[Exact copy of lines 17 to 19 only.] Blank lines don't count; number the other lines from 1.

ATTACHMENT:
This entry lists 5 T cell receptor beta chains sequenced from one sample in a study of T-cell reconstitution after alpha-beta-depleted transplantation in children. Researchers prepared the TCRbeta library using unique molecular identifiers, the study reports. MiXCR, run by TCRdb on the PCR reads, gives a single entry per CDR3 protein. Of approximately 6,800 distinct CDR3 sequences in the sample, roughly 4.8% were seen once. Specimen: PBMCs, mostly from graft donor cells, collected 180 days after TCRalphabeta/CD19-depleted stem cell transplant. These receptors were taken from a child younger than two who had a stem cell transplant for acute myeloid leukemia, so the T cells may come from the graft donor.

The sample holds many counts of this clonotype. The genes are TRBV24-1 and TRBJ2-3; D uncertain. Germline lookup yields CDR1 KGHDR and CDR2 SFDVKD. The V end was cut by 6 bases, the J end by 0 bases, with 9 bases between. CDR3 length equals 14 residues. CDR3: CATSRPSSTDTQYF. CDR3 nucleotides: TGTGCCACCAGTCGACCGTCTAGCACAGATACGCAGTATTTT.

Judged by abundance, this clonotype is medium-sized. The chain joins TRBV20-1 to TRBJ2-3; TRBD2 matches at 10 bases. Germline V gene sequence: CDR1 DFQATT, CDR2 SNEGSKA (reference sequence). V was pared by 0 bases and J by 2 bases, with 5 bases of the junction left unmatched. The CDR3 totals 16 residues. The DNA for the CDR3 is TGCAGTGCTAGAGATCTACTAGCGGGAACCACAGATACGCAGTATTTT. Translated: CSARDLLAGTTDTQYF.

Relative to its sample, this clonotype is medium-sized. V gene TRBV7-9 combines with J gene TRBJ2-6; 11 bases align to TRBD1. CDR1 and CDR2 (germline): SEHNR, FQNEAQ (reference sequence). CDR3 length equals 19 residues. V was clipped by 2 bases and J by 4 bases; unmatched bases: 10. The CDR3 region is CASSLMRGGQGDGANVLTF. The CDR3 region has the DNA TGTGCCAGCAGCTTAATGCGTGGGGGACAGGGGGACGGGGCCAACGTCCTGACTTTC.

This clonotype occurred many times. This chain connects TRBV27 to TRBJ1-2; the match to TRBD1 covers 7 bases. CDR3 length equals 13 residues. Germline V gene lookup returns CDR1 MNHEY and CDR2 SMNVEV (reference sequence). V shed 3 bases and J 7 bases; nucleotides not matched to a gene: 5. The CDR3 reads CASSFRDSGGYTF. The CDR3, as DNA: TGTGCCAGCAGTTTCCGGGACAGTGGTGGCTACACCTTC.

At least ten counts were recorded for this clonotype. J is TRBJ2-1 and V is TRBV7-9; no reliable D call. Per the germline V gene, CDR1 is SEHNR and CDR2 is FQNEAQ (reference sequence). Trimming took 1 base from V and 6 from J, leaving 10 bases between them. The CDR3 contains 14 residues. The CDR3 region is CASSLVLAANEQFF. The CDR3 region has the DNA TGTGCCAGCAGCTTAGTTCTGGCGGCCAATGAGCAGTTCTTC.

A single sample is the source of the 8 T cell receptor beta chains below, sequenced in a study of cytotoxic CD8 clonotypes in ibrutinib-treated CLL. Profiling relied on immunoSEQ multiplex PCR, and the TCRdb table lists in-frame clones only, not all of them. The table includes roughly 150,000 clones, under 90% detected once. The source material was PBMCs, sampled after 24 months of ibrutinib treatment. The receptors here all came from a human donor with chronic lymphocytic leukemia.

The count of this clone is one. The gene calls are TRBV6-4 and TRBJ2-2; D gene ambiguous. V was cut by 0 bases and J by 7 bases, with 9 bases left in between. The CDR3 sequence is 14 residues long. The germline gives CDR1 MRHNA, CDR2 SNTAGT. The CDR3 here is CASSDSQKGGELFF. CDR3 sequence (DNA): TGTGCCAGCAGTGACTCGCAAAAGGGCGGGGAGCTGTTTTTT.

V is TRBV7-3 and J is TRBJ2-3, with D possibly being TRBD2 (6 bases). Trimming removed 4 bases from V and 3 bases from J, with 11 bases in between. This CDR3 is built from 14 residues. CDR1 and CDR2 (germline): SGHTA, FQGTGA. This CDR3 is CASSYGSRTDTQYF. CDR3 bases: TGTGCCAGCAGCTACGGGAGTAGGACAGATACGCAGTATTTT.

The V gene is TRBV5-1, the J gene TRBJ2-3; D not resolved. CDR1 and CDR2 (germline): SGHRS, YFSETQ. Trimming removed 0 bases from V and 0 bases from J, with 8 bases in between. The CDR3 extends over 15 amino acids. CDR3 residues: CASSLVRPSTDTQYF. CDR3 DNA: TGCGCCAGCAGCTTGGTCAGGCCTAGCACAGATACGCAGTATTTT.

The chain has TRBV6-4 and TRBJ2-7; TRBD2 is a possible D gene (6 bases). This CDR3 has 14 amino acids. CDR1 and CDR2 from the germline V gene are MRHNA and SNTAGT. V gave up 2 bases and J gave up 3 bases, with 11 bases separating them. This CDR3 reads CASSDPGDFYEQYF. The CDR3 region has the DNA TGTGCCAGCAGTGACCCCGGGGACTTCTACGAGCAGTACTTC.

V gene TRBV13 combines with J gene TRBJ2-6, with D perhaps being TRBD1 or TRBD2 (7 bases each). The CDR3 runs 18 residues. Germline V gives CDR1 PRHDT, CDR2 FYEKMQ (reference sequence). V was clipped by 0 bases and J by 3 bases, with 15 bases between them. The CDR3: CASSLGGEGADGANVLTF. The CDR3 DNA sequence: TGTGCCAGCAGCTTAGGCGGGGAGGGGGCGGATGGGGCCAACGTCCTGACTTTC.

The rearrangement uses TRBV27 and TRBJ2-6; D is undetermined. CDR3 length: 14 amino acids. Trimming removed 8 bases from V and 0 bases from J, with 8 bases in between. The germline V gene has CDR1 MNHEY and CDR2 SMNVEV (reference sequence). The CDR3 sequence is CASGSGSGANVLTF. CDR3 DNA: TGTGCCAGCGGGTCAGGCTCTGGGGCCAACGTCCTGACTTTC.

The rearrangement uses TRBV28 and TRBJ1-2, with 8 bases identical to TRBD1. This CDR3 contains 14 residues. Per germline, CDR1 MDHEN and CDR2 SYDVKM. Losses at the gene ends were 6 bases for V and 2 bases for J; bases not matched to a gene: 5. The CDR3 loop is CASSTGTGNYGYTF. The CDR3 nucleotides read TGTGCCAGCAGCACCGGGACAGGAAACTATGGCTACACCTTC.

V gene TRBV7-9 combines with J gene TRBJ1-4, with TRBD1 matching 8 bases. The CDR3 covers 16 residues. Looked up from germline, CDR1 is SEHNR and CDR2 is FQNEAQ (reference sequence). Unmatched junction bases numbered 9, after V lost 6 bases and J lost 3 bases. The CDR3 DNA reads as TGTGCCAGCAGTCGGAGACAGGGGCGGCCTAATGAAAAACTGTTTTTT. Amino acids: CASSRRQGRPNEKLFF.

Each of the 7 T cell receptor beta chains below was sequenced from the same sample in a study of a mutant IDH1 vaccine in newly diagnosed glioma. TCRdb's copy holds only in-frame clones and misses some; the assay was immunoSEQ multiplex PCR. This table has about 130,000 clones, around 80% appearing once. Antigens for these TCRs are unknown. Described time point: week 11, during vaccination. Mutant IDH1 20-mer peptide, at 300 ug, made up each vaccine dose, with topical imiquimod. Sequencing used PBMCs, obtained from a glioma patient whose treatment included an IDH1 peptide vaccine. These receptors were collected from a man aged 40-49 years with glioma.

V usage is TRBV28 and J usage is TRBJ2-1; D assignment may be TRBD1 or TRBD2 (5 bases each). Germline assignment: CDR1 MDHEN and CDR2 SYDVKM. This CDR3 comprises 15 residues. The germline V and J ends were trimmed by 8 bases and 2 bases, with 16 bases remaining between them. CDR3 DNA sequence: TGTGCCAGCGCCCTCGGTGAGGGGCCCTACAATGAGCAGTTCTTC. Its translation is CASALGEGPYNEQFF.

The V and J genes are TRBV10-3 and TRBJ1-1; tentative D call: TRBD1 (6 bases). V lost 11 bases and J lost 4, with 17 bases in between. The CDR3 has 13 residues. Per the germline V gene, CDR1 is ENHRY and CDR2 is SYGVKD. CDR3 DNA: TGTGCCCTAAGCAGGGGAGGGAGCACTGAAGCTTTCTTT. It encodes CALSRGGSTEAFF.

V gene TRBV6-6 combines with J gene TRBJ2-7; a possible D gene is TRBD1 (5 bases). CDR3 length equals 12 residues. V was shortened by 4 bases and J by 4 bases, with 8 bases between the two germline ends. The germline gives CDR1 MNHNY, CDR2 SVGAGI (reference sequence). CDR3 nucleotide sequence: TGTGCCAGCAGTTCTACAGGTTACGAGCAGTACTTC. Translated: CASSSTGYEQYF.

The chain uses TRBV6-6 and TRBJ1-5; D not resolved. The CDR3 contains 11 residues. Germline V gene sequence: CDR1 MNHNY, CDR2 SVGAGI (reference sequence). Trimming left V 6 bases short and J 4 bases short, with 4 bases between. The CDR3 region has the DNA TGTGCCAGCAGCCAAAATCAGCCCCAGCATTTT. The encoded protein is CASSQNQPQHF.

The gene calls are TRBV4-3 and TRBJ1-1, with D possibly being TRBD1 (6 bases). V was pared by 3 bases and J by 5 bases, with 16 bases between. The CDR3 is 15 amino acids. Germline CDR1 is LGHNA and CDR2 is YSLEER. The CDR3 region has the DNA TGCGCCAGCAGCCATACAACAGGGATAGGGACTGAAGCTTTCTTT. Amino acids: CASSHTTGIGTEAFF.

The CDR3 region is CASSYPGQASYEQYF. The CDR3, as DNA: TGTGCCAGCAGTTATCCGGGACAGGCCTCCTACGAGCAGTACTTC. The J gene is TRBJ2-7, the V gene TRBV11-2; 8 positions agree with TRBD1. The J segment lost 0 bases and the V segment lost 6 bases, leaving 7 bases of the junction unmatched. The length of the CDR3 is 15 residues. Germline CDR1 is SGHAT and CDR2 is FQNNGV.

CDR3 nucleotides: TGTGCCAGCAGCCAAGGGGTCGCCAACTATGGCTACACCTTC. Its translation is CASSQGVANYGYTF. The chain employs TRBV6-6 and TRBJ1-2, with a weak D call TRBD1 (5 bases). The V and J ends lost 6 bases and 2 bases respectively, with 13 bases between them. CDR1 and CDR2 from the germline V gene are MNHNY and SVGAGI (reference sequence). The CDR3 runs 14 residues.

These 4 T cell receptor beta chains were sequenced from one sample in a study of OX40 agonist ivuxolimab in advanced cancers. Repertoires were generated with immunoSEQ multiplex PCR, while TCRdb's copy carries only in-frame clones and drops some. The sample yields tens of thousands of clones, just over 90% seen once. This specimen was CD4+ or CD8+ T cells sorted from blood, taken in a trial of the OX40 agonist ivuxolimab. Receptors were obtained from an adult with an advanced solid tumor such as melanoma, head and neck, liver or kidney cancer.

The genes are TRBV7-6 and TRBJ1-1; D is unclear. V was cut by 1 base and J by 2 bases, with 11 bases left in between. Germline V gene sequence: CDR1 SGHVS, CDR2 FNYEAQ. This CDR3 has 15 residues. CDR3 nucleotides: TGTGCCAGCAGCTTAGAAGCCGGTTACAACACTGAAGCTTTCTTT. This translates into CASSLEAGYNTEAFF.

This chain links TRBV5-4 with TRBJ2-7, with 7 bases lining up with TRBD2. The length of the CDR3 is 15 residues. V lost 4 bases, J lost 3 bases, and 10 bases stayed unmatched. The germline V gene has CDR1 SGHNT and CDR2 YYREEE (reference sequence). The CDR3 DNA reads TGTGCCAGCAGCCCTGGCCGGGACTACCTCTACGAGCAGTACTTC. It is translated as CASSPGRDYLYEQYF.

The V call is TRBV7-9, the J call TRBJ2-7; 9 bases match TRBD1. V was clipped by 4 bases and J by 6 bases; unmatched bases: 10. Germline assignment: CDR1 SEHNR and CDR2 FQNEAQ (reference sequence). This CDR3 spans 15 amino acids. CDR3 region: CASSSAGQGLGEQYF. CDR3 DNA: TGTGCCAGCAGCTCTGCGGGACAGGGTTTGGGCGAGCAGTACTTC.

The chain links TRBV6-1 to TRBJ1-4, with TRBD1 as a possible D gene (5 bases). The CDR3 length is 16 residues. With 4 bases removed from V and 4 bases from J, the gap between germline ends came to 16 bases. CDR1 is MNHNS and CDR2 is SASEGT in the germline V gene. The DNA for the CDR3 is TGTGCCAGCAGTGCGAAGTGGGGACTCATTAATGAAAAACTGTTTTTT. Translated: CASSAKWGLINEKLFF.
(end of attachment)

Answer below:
V usage is TRBV28 and J usage is TRBJ2-1; D assignment may be TRBD1 or TRBD2 (5 bases each). Germline assignment: CDR1 MDHEN and CDR2 SYDVKM. This CDR3 comprises 15 residues. The germline V and J ends were trimmed by 8 bases and 2 bases, with 16 bases remaining between them. CDR3 DNA sequence: TGTGCCAGCGCCCTCGGTGAGGGGCCCTACAATGAGCAGTTCTTC. Its translation is CASALGEGPYNEQFF.

The V and J genes are TRBV10-3 and TRBJ1-1; tentative D call: TRBD1 (6 bases). V lost 11 bases and J lost 4, with 17 bases in between. The CDR3 has 13 residues. Per the germline V gene, CDR1 is ENHRY and CDR2 is SYGVKD. CDR3 DNA: TGTGCCCTAAGCAGGGGAGGGAGCACTGAAGCTTTCTTT. It encodes CALSRGGSTEAFF.

V gene TRBV6-6 combines with J gene TRBJ2-7; a possible D gene is TRBD1 (5 bases). CDR3 length equals 12 residues. V was shortened by 4 bases and J by 4 bases, with 8 bases between the two germline ends. The germline gives CDR1 MNHNY, CDR2 SVGAGI (reference sequence). CDR3 nucleotide sequence: TGTGCCAGCAGTTCTACAGGTTACGAGCAGTACTTC. Translated: CASSSTGYEQYF.